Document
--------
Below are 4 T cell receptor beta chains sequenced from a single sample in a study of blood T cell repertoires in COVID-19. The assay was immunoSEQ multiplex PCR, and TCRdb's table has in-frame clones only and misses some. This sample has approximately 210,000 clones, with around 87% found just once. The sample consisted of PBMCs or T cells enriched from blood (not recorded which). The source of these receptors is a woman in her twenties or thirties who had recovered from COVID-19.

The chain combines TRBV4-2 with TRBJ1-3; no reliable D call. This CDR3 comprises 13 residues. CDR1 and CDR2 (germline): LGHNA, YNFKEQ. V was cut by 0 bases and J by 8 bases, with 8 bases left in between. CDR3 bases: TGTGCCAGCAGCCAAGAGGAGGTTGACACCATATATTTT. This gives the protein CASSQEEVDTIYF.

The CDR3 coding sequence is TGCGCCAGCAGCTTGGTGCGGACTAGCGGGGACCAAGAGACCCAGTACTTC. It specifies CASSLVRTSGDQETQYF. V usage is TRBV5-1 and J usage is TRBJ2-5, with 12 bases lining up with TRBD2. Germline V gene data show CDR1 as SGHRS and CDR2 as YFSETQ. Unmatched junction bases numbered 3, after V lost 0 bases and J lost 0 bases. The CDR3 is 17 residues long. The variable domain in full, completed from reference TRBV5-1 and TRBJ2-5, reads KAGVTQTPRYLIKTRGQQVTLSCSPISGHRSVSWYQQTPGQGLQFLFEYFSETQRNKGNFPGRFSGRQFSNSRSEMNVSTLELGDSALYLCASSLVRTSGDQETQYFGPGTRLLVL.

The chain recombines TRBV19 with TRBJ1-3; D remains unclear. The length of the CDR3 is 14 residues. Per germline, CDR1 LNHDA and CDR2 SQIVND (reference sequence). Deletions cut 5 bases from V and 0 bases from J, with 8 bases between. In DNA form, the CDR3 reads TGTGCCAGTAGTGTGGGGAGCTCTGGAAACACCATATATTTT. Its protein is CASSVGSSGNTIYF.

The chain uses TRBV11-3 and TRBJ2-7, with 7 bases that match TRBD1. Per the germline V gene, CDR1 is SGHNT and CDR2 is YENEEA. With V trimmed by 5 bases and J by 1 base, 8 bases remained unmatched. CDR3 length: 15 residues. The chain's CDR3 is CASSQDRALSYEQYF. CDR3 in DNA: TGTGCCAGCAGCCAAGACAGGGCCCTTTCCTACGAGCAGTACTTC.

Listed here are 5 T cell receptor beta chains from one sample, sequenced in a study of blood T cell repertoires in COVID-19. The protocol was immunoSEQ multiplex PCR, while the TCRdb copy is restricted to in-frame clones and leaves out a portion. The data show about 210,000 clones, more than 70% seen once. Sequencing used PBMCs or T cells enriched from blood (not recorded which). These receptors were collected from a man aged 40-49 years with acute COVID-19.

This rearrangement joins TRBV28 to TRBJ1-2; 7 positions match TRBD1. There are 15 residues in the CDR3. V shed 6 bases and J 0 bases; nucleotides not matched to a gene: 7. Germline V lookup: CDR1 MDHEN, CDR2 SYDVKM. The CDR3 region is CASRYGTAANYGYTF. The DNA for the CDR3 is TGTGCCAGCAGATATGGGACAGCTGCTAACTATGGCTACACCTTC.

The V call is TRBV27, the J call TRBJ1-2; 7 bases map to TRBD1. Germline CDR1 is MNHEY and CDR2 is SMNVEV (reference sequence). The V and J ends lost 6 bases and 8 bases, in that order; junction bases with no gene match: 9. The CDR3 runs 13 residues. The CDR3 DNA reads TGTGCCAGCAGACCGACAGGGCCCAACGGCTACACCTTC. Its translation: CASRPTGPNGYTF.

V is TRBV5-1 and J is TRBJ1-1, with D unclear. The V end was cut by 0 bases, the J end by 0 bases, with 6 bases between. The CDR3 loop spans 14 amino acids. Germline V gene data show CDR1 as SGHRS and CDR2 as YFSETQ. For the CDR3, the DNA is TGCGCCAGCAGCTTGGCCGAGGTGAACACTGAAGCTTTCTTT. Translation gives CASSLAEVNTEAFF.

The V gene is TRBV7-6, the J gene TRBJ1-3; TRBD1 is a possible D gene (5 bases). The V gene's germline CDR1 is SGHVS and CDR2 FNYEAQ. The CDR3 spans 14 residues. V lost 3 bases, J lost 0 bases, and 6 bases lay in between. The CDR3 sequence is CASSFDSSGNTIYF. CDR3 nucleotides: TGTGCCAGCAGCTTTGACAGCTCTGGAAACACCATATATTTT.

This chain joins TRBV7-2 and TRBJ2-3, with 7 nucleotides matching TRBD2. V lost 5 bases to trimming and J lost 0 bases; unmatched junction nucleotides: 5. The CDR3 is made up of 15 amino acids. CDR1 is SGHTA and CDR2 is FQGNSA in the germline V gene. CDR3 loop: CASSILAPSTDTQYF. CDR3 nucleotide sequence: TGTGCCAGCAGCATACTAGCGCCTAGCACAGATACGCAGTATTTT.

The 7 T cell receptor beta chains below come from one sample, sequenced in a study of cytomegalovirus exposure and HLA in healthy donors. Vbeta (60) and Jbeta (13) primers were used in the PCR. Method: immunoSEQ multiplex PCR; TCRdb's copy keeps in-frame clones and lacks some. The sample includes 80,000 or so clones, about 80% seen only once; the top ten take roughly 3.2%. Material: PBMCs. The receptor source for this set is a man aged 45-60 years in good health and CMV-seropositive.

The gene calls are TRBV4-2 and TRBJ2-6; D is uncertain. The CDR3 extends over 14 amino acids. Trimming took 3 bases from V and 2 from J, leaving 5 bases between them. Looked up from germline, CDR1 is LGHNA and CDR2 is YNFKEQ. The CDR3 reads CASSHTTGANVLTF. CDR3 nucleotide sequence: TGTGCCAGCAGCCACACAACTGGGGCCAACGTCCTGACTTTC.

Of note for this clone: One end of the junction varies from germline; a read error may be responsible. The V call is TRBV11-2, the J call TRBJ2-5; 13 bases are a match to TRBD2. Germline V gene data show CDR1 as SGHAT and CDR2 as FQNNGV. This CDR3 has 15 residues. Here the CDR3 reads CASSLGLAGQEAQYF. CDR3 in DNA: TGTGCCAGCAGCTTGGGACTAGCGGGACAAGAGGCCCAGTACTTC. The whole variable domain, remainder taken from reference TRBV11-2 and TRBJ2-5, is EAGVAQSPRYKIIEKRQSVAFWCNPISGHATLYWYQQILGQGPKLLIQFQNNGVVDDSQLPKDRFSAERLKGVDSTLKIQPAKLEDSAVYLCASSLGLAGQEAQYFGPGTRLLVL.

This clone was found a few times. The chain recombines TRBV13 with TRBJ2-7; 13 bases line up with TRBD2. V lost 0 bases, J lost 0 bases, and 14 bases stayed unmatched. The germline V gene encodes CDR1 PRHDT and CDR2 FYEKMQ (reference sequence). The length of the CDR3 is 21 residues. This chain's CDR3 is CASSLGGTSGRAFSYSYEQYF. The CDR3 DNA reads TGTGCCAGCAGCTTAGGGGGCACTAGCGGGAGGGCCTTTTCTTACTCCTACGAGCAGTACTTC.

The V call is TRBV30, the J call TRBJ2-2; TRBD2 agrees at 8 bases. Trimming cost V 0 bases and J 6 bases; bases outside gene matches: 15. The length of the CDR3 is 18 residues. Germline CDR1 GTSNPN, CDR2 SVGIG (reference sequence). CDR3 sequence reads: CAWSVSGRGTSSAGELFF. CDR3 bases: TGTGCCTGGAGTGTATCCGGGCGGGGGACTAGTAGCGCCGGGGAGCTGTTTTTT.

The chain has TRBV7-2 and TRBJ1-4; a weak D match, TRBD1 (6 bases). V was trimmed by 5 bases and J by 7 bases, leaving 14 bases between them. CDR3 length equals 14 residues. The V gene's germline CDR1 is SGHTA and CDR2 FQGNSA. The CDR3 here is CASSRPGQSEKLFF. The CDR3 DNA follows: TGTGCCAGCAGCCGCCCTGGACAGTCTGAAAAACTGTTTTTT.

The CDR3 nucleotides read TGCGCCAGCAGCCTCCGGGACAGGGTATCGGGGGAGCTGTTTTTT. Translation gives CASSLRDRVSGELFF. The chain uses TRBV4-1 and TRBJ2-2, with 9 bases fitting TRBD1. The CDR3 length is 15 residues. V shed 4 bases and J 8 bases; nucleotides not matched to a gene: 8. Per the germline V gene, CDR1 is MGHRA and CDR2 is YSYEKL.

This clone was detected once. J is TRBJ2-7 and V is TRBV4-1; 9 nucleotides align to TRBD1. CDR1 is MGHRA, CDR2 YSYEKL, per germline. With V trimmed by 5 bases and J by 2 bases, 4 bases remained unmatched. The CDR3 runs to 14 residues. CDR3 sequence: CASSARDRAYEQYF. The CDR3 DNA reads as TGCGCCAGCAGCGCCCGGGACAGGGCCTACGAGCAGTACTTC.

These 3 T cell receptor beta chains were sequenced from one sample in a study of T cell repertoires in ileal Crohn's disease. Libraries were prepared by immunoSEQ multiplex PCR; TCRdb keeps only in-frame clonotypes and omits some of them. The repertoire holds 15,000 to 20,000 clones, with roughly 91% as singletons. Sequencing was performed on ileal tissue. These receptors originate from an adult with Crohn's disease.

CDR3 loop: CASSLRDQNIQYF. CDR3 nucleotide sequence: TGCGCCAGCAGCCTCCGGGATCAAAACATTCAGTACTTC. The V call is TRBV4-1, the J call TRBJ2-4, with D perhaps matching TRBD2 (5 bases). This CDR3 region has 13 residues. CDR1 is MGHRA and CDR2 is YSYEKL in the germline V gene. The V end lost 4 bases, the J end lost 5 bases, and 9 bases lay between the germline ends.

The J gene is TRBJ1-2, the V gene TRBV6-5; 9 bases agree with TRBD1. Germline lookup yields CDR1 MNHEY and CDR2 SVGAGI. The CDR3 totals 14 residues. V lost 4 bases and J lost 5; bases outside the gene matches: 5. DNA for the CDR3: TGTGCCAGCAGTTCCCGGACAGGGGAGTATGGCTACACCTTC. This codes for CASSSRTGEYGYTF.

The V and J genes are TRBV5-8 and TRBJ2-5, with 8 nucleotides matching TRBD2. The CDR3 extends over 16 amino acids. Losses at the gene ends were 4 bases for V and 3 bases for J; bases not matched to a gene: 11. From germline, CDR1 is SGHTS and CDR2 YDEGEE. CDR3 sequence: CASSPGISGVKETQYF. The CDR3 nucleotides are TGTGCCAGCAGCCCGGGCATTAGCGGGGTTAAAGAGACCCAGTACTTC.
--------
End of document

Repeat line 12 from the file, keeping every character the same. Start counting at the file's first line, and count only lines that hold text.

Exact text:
The 7 T cell receptor beta chains below come from one sample, sequenced in a study of cytomegalovirus exposure and HLA in healthy donors. Vbeta (60) and Jbeta (13) primers were used in the PCR. Method: immunoSEQ multiplex PCR; TCRdb's copy keeps in-frame clones and lacks some. The sample includes 80,000 or so clones, about 80% seen only once; the top ten take roughly 3.2%. Material: PBMCs. The receptor source for this set is a man aged 45-60 years in good health and CMV-seropositive.